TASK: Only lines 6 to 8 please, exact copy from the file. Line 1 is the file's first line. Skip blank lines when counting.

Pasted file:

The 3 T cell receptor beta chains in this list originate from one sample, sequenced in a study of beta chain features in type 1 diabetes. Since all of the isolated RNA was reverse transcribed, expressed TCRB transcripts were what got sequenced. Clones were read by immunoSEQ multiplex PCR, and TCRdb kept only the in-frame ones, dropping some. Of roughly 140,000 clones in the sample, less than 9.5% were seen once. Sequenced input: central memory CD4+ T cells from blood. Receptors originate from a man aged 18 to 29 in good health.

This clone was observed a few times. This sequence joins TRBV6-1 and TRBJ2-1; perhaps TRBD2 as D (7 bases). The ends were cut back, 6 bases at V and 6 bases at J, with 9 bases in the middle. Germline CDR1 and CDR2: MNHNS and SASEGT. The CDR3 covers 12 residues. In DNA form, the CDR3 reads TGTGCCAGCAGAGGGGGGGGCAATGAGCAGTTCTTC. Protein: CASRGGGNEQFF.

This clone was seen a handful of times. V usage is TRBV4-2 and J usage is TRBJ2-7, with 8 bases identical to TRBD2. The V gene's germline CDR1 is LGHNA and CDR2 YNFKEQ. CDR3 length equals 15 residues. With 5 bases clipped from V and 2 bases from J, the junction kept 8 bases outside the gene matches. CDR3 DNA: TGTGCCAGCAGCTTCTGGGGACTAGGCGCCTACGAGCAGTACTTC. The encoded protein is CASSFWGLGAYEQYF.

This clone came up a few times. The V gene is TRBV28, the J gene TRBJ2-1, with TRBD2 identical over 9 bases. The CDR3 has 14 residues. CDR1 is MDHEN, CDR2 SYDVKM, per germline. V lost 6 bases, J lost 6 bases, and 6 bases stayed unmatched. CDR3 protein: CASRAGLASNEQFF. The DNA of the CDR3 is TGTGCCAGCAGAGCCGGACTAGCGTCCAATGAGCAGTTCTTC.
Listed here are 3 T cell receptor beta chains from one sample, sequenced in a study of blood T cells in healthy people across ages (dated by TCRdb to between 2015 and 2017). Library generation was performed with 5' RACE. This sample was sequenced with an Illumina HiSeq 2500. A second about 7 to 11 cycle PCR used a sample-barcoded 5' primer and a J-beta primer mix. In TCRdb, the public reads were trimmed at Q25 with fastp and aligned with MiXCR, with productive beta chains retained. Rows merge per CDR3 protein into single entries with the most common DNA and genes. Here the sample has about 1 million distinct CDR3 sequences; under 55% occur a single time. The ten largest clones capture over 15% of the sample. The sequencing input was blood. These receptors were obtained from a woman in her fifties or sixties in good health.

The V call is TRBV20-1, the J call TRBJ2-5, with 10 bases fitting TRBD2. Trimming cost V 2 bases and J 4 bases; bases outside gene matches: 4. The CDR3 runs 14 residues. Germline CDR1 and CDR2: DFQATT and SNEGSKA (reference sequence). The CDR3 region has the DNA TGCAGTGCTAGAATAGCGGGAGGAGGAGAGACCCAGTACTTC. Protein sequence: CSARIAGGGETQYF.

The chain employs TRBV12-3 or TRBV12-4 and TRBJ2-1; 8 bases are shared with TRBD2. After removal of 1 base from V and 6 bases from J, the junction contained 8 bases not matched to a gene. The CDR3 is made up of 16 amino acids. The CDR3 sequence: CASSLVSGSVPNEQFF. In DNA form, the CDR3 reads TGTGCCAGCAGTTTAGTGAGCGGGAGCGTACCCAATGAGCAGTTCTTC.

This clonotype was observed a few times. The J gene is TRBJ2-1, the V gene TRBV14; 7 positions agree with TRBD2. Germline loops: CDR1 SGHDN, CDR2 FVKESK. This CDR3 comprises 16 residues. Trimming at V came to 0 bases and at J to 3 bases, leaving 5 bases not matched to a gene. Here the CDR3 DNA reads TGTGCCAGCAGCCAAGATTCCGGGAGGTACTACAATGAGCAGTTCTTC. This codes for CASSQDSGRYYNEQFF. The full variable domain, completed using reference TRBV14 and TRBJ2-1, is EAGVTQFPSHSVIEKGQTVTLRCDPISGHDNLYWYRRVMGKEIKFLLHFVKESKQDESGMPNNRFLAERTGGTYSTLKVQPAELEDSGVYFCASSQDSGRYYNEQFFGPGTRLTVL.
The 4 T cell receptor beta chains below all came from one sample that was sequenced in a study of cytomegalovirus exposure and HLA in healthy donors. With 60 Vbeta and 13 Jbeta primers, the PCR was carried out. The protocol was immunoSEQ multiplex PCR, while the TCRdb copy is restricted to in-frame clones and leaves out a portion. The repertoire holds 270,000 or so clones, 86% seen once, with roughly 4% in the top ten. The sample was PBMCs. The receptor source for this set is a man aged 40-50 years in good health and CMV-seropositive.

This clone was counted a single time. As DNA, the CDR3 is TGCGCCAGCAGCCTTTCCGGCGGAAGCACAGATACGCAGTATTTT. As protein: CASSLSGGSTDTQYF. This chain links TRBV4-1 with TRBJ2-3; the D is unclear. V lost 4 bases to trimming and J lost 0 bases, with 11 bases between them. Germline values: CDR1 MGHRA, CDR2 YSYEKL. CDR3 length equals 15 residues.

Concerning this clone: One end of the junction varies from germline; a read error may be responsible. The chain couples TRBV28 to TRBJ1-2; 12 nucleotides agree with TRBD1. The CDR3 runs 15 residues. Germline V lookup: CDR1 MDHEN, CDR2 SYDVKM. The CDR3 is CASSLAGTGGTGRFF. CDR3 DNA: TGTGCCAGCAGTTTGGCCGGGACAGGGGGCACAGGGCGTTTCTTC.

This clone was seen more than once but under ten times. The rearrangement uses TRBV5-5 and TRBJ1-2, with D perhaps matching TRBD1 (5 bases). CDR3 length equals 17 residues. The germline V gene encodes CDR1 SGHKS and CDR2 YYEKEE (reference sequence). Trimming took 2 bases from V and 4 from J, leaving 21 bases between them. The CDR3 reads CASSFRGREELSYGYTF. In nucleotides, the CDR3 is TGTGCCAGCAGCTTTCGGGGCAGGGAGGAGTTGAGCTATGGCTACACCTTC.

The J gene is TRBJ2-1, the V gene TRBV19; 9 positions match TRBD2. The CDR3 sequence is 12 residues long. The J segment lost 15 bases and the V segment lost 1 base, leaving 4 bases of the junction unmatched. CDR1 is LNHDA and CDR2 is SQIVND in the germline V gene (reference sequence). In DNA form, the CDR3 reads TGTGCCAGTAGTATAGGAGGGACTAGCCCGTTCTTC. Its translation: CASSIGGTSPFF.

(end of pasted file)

The V call is TRBV20-1, the J call TRBJ2-5, with 10 bases fitting TRBD2. Trimming cost V 2 bases and J 4 bases; bases outside gene matches: 4. The CDR3 runs 14 residues. Germline CDR1 and CDR2: DFQATT and SNEGSKA (reference sequence). The CDR3 region has the DNA TGCAGTGCTAGAATAGCGGGAGGAGGAGAGACCCAGTACTTC. Protein sequence: CSARIAGGGETQYF.

The chain employs TRBV12-3 or TRBV12-4 and TRBJ2-1; 8 bases are shared with TRBD2. After removal of 1 base from V and 6 bases from J, the junction contained 8 bases not matched to a gene. The CDR3 is made up of 16 amino acids. The CDR3 sequence: CASSLVSGSVPNEQFF. In DNA form, the CDR3 reads TGTGCCAGCAGTTTAGTGAGCGGGAGCGTACCCAATGAGCAGTTCTTC.

This clonotype was observed a few times. The J gene is TRBJ2-1, the V gene TRBV14; 7 positions agree with TRBD2. Germline loops: CDR1 SGHDN, CDR2 FVKESK. This CDR3 comprises 16 residues. Trimming at V came to 0 bases and at J to 3 bases, leaving 5 bases not matched to a gene. Here the CDR3 DNA reads TGTGCCAGCAGCCAAGATTCCGGGAGGTACTACAATGAGCAGTTCTTC. This codes for CASSQDSGRYYNEQFF. The full variable domain, completed using reference TRBV14 and TRBJ2-1, is EAGVTQFPSHSVIEKGQTVTLRCDPISGHDNLYWYRRVMGKEIKFLLHFVKESKQDESGMPNNRFLAERTGGTYSTLKVQPAELEDSGVYFCASSQDSGRYYNEQFFGPGTRLTVL.